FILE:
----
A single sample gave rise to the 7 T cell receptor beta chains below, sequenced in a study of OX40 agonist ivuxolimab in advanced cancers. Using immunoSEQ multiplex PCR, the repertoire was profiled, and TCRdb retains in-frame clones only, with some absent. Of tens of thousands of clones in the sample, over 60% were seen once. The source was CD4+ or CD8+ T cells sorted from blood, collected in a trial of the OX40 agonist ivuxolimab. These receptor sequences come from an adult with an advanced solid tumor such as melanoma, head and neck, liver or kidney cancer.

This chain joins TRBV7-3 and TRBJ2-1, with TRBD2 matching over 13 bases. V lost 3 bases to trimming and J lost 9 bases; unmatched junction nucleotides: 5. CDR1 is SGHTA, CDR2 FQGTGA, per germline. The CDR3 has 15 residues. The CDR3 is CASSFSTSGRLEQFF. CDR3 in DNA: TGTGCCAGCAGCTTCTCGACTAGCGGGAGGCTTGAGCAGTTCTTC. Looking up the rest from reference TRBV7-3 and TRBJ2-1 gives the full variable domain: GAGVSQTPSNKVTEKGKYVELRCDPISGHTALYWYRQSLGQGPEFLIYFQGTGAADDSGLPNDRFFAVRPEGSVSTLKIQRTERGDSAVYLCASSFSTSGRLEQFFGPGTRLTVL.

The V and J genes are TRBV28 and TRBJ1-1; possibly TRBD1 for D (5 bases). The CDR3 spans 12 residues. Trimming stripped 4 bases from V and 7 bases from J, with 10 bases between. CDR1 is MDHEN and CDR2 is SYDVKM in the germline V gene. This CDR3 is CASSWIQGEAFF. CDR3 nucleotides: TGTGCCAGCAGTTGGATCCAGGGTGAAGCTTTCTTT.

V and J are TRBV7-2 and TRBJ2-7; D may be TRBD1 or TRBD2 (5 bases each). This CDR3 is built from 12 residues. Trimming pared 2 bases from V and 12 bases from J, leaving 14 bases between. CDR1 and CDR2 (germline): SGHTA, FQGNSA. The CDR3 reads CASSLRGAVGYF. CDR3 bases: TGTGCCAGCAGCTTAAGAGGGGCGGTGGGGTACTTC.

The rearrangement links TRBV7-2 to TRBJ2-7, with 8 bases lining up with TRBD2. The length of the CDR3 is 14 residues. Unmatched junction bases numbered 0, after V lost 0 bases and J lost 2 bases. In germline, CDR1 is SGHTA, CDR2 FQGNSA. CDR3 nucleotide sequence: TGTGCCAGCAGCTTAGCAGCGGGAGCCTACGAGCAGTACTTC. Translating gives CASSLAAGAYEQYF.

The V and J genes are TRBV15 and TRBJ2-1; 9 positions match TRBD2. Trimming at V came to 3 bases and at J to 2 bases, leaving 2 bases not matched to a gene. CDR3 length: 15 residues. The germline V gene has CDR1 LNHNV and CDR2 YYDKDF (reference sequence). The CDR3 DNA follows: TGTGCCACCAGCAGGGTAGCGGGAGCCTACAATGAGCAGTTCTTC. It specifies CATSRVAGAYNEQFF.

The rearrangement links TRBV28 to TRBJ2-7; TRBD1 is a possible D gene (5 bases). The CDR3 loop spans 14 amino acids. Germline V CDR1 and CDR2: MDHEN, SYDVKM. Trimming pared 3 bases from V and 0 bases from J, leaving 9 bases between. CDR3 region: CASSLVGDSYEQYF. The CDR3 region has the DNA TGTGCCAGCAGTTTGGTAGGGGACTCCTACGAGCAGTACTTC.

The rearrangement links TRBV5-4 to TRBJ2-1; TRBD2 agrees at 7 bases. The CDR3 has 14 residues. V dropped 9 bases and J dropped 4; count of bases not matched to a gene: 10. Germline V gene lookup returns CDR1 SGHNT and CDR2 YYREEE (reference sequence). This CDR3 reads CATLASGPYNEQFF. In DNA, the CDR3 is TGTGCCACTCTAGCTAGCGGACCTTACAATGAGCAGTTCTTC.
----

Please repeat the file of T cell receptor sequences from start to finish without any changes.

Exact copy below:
A single sample gave rise to the 7 T cell receptor beta chains below, sequenced in a study of OX40 agonist ivuxolimab in advanced cancers. Using immunoSEQ multiplex PCR, the repertoire was profiled, and TCRdb retains in-frame clones only, with some absent. Of tens of thousands of clones in the sample, over 60% were seen once. The source was CD4+ or CD8+ T cells sorted from blood, collected in a trial of the OX40 agonist ivuxolimab. These receptor sequences come from an adult with an advanced solid tumor such as melanoma, head and neck, liver or kidney cancer.

This chain joins TRBV7-3 and TRBJ2-1, with TRBD2 matching over 13 bases. V lost 3 bases to trimming and J lost 9 bases; unmatched junction nucleotides: 5. CDR1 is SGHTA, CDR2 FQGTGA, per germline. The CDR3 has 15 residues. The CDR3 is CASSFSTSGRLEQFF. CDR3 in DNA: TGTGCCAGCAGCTTCTCGACTAGCGGGAGGCTTGAGCAGTTCTTC. Looking up the rest from reference TRBV7-3 and TRBJ2-1 gives the full variable domain: GAGVSQTPSNKVTEKGKYVELRCDPISGHTALYWYRQSLGQGPEFLIYFQGTGAADDSGLPNDRFFAVRPEGSVSTLKIQRTERGDSAVYLCASSFSTSGRLEQFFGPGTRLTVL.

The V and J genes are TRBV28 and TRBJ1-1; possibly TRBD1 for D (5 bases). The CDR3 spans 12 residues. Trimming stripped 4 bases from V and 7 bases from J, with 10 bases between. CDR1 is MDHEN and CDR2 is SYDVKM in the germline V gene. This CDR3 is CASSWIQGEAFF. CDR3 nucleotides: TGTGCCAGCAGTTGGATCCAGGGTGAAGCTTTCTTT.

V and J are TRBV7-2 and TRBJ2-7; D may be TRBD1 or TRBD2 (5 bases each). This CDR3 is built from 12 residues. Trimming pared 2 bases from V and 12 bases from J, leaving 14 bases between. CDR1 and CDR2 (germline): SGHTA, FQGNSA. The CDR3 reads CASSLRGAVGYF. CDR3 bases: TGTGCCAGCAGCTTAAGAGGGGCGGTGGGGTACTTC.

The rearrangement links TRBV7-2 to TRBJ2-7, with 8 bases lining up with TRBD2. The length of the CDR3 is 14 residues. Unmatched junction bases numbered 0, after V lost 0 bases and J lost 2 bases. In germline, CDR1 is SGHTA, CDR2 FQGNSA. CDR3 nucleotide sequence: TGTGCCAGCAGCTTAGCAGCGGGAGCCTACGAGCAGTACTTC. Translating gives CASSLAAGAYEQYF.

The V and J genes are TRBV15 and TRBJ2-1; 9 positions match TRBD2. Trimming at V came to 3 bases and at J to 2 bases, leaving 2 bases not matched to a gene. CDR3 length: 15 residues. The germline V gene has CDR1 LNHNV and CDR2 YYDKDF (reference sequence). The CDR3 DNA follows: TGTGCCACCAGCAGGGTAGCGGGAGCCTACAATGAGCAGTTCTTC. It specifies CATSRVAGAYNEQFF.

The rearrangement links TRBV28 to TRBJ2-7; TRBD1 is a possible D gene (5 bases). The CDR3 loop spans 14 amino acids. Germline V CDR1 and CDR2: MDHEN, SYDVKM. Trimming pared 3 bases from V and 0 bases from J, leaving 9 bases between. CDR3 region: CASSLVGDSYEQYF. The CDR3 region has the DNA TGTGCCAGCAGTTTGGTAGGGGACTCCTACGAGCAGTACTTC.

The rearrangement links TRBV5-4 to TRBJ2-1; TRBD2 agrees at 7 bases. The CDR3 has 14 residues. V dropped 9 bases and J dropped 4; count of bases not matched to a gene: 10. Germline V gene lookup returns CDR1 SGHNT and CDR2 YYREEE (reference sequence). This CDR3 reads CATLASGPYNEQFF. In DNA, the CDR3 is TGTGCCACTCTAGCTAGCGGACCTTACAATGAGCAGTTCTTC.